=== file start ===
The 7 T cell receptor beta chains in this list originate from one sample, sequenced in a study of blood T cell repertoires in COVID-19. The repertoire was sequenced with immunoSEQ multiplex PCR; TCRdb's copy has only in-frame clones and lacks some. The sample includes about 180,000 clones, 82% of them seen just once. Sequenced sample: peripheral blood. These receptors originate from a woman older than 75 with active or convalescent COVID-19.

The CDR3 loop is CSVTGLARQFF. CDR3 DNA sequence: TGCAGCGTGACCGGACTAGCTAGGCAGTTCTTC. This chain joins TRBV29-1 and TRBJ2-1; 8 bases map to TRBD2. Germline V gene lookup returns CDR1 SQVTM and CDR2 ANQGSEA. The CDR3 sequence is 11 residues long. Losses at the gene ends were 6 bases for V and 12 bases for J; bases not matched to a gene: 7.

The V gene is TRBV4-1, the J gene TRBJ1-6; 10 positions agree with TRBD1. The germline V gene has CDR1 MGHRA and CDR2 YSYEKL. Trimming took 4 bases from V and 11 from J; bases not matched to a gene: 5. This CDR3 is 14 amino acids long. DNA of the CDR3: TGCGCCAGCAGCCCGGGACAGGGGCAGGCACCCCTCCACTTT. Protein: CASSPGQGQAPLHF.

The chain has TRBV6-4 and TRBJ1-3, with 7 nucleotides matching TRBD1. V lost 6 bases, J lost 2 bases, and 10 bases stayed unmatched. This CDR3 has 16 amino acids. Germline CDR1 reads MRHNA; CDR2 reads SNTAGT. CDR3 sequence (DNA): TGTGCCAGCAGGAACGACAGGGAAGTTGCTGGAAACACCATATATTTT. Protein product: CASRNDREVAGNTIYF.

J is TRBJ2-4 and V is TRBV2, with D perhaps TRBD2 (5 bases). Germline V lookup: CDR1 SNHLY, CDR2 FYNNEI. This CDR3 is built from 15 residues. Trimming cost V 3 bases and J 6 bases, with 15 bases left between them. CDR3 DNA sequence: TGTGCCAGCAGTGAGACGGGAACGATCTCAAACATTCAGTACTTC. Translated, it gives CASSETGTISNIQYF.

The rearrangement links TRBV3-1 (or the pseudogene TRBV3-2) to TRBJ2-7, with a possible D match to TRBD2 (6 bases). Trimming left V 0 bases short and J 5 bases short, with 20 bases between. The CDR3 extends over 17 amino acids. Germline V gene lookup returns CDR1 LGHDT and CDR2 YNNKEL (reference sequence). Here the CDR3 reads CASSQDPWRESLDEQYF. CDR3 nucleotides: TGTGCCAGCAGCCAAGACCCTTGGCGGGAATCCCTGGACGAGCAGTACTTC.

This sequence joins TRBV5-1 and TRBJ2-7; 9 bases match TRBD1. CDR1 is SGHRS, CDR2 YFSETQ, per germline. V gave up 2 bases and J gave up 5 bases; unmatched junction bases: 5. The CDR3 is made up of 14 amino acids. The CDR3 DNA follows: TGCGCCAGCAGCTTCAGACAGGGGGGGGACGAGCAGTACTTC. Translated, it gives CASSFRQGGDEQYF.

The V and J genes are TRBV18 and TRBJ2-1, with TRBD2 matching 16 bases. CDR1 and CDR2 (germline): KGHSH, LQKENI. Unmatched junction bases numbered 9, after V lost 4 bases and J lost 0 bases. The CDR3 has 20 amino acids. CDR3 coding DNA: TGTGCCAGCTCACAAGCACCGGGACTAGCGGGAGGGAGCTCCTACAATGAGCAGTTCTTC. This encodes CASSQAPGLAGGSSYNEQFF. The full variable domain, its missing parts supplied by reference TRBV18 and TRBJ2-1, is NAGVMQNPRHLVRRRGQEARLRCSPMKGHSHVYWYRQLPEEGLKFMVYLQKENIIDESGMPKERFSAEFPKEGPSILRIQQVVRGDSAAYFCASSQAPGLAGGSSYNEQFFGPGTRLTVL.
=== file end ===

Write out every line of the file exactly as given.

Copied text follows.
The 7 T cell receptor beta chains in this list originate from one sample, sequenced in a study of blood T cell repertoires in COVID-19. The repertoire was sequenced with immunoSEQ multiplex PCR; TCRdb's copy has only in-frame clones and lacks some. The sample includes about 180,000 clones, 82% of them seen just once. Sequenced sample: peripheral blood. These receptors originate from a woman older than 75 with active or convalescent COVID-19.

The CDR3 loop is CSVTGLARQFF. CDR3 DNA sequence: TGCAGCGTGACCGGACTAGCTAGGCAGTTCTTC. This chain joins TRBV29-1 and TRBJ2-1; 8 bases map to TRBD2. Germline V gene lookup returns CDR1 SQVTM and CDR2 ANQGSEA. The CDR3 sequence is 11 residues long. Losses at the gene ends were 6 bases for V and 12 bases for J; bases not matched to a gene: 7.

The V gene is TRBV4-1, the J gene TRBJ1-6; 10 positions agree with TRBD1. The germline V gene has CDR1 MGHRA and CDR2 YSYEKL. Trimming took 4 bases from V and 11 from J; bases not matched to a gene: 5. This CDR3 is 14 amino acids long. DNA of the CDR3: TGCGCCAGCAGCCCGGGACAGGGGCAGGCACCCCTCCACTTT. Protein: CASSPGQGQAPLHF.

The chain has TRBV6-4 and TRBJ1-3, with 7 nucleotides matching TRBD1. V lost 6 bases, J lost 2 bases, and 10 bases stayed unmatched. This CDR3 has 16 amino acids. Germline CDR1 reads MRHNA; CDR2 reads SNTAGT. CDR3 sequence (DNA): TGTGCCAGCAGGAACGACAGGGAAGTTGCTGGAAACACCATATATTTT. Protein product: CASRNDREVAGNTIYF.

J is TRBJ2-4 and V is TRBV2, with D perhaps TRBD2 (5 bases). Germline V lookup: CDR1 SNHLY, CDR2 FYNNEI. This CDR3 is built from 15 residues. Trimming cost V 3 bases and J 6 bases, with 15 bases left between them. CDR3 DNA sequence: TGTGCCAGCAGTGAGACGGGAACGATCTCAAACATTCAGTACTTC. Translated, it gives CASSETGTISNIQYF.

The rearrangement links TRBV3-1 (or the pseudogene TRBV3-2) to TRBJ2-7, with a possible D match to TRBD2 (6 bases). Trimming left V 0 bases short and J 5 bases short, with 20 bases between. The CDR3 extends over 17 amino acids. Germline V gene lookup returns CDR1 LGHDT and CDR2 YNNKEL (reference sequence). Here the CDR3 reads CASSQDPWRESLDEQYF. CDR3 nucleotides: TGTGCCAGCAGCCAAGACCCTTGGCGGGAATCCCTGGACGAGCAGTACTTC.

This sequence joins TRBV5-1 and TRBJ2-7; 9 bases match TRBD1. CDR1 is SGHRS, CDR2 YFSETQ, per germline. V gave up 2 bases and J gave up 5 bases; unmatched junction bases: 5. The CDR3 is made up of 14 amino acids. The CDR3 DNA follows: TGCGCCAGCAGCTTCAGACAGGGGGGGGACGAGCAGTACTTC. Translated, it gives CASSFRQGGDEQYF.

The V and J genes are TRBV18 and TRBJ2-1, with TRBD2 matching 16 bases. CDR1 and CDR2 (germline): KGHSH, LQKENI. Unmatched junction bases numbered 9, after V lost 4 bases and J lost 0 bases. The CDR3 has 20 amino acids. CDR3 coding DNA: TGTGCCAGCTCACAAGCACCGGGACTAGCGGGAGGGAGCTCCTACAATGAGCAGTTCTTC. This encodes CASSQAPGLAGGSSYNEQFF. The full variable domain, its missing parts supplied by reference TRBV18 and TRBJ2-1, is NAGVMQNPRHLVRRRGQEARLRCSPMKGHSHVYWYRQLPEEGLKFMVYLQKENIIDESGMPKERFSAEFPKEGPSILRIQQVVRGDSAAYFCASSQAPGLAGGSSYNEQFFGPGTRLTVL.